How often are your conversations focused around the “good” stuff? Doing good deeds formally, or informally, with an organization? Going out of your way to help the less fortunate? Doing something toward your own self-care?
Every so often news programs present a feature, or series, that highlight the positives. And that does bring attention to the activity. But, what if we went one step further and combined the desire to do good things with what has been proven to result in the greatest impact for all involved?
Science tells us that activities consistently repeated become habits, or habit-like. Whether knowing how to make a call using a telephone, brushing your teeth, or putting on shoes, once you have repeated these activities multiple times, you no longer have to relearn how to do them. Your brain has turned that activity into a habit.
And, when you habitually do good deeds, you actually earn a double whammy. That good act certainly benefits the recipient, but you, the person who did the good deed, actually benefit, as well. The Journal of Social Psychology published a study that proved that adding novelty in your performance of acts of kindness, as in, performing a variety of kind acts, has a greater impact on individuals. After all, even for something we love to do, if we often repeat the same experience, we lose some of that joy; apparently a bit of variety is needed in order to feel that sense of delight.
There are multiple organizations and businesses that focus on performing kind acts, focusing on the positive, and bringing a greater sense of joy and awe to those around them.
- do good things Foundation is an initiative that partners with a variety of charitable organizations to make improvements in the areas of education, poverty, health, and moral compass development. Thus far, the Foundation has partnered with Rotary Clubs, Teen Centers, YMCAs, March of Dimes, Leukemia & Lymphoma Society, and more; they help organizations set goals and determine how they will be met. As their website states: “We don’t want to try, or hope, or wish to do good We want to actually do good things that make a difference.”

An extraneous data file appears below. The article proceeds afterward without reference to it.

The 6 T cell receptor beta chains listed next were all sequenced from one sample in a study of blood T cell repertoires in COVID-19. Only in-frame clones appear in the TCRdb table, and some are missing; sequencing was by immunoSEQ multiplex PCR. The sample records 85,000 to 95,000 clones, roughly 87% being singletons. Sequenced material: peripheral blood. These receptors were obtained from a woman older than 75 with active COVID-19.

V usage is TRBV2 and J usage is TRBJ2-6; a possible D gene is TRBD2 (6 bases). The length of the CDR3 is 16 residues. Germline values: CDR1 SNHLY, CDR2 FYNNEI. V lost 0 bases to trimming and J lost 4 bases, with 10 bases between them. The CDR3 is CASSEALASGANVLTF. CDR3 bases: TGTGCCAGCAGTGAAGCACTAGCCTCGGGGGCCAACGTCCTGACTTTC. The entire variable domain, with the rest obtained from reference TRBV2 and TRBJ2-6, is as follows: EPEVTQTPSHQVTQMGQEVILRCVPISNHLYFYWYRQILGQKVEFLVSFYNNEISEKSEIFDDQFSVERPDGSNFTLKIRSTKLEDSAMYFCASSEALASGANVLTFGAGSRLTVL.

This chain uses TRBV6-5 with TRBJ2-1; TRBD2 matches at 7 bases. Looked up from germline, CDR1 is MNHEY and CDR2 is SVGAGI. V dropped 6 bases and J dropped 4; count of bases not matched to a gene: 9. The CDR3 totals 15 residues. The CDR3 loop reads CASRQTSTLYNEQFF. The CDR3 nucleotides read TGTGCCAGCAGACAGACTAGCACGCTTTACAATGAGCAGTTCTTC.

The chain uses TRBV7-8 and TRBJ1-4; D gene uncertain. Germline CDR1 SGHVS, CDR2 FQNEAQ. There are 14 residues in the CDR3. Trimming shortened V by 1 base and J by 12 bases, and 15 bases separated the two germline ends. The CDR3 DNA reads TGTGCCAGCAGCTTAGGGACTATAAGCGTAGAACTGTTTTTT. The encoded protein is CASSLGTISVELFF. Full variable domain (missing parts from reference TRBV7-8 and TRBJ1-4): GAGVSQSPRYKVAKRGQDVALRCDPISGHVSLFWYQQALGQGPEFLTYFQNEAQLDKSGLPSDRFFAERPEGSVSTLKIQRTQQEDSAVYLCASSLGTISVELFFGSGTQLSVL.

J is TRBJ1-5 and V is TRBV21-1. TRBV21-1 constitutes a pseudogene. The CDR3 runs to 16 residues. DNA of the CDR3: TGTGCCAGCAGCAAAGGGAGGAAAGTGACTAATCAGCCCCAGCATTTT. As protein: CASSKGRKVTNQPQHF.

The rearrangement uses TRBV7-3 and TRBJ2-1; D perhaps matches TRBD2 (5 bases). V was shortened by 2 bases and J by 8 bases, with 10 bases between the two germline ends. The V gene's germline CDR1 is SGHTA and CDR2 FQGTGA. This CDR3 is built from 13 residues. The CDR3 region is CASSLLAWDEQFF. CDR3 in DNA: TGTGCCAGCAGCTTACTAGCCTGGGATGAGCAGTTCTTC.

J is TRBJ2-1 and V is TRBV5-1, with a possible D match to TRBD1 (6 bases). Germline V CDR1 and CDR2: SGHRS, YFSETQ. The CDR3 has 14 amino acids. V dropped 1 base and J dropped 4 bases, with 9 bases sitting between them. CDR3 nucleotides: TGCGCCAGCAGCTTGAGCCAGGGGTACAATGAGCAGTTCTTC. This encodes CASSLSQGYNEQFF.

- Live Happy offers a magazine, as well as podcasts and store, in an effort to help you combine the science of positive psychology into your relationships, work, lifestyle, and you, personally. Now in the midst of offering a variety of ideas in celebration of International Day of Happiness on March 20, their #happyacts provides ideas to get involved in making the world a happier place.
Not all organizations approach happiness in the same way; some want to fuel your desire to make a difference by offering ideas for how you can speak up in a positive, responsible manner, appropriately making your voice heard, in an effort to improve the world around you. #first100ways, an organization that offers ideas for making positive steps politically with the goal of affecting the actions of elected officials, is one of the many groups who have taken this route. And, their stroke of genius is offering suggestions that will take the participant no more than 90 seconds to accomplish the task. What could be easier than that!
Regardless of how you decide to move forward, do take that first step. While you are here on this earth, look around you. What can you do, within your financial means and given the time available, that will touch another person?
Now is your time. How will you make a difference?
I can’t wait to hear.
Photograph by Rémi Walle.